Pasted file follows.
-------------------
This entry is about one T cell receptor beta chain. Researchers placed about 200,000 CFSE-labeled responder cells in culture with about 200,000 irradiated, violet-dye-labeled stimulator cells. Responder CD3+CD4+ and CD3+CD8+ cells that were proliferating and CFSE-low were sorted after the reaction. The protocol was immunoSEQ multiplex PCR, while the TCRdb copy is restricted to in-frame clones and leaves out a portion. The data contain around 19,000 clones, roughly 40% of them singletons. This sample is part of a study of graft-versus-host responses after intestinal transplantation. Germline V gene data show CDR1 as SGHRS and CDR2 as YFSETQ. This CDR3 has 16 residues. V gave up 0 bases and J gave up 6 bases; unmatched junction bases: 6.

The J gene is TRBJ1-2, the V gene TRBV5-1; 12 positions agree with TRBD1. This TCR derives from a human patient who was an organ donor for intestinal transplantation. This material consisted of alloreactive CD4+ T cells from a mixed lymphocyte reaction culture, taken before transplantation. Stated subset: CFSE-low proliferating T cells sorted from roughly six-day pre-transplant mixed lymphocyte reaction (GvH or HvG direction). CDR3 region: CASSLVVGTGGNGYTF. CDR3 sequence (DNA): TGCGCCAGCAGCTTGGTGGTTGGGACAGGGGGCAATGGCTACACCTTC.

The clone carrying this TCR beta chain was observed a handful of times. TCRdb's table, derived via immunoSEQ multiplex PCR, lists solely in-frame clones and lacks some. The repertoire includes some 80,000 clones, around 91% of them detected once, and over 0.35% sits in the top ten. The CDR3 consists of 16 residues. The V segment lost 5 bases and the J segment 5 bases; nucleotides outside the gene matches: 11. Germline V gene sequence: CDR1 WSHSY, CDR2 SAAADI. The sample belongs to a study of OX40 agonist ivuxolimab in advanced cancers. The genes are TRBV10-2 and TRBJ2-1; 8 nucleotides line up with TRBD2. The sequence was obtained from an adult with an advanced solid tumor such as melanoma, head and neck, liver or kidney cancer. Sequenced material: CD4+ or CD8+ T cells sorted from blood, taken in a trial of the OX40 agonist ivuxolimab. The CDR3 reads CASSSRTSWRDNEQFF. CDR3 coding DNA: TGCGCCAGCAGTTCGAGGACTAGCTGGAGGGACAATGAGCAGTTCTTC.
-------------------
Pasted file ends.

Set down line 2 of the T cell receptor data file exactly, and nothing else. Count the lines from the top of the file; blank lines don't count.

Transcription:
The J gene is TRBJ1-2, the V gene TRBV5-1; 12 positions agree with TRBD1. This TCR derives from a human patient who was an organ donor for intestinal transplantation. This material consisted of alloreactive CD4+ T cells from a mixed lymphocyte reaction culture, taken before transplantation. Stated subset: CFSE-low proliferating T cells sorted from roughly six-day pre-transplant mixed lymphocyte reaction (GvH or HvG direction). CDR3 region: CASSLVVGTGGNGYTF. CDR3 sequence (DNA): TGCGCCAGCAGCTTGGTGGTTGGGACAGGGGGCAATGGCTACACCTTC.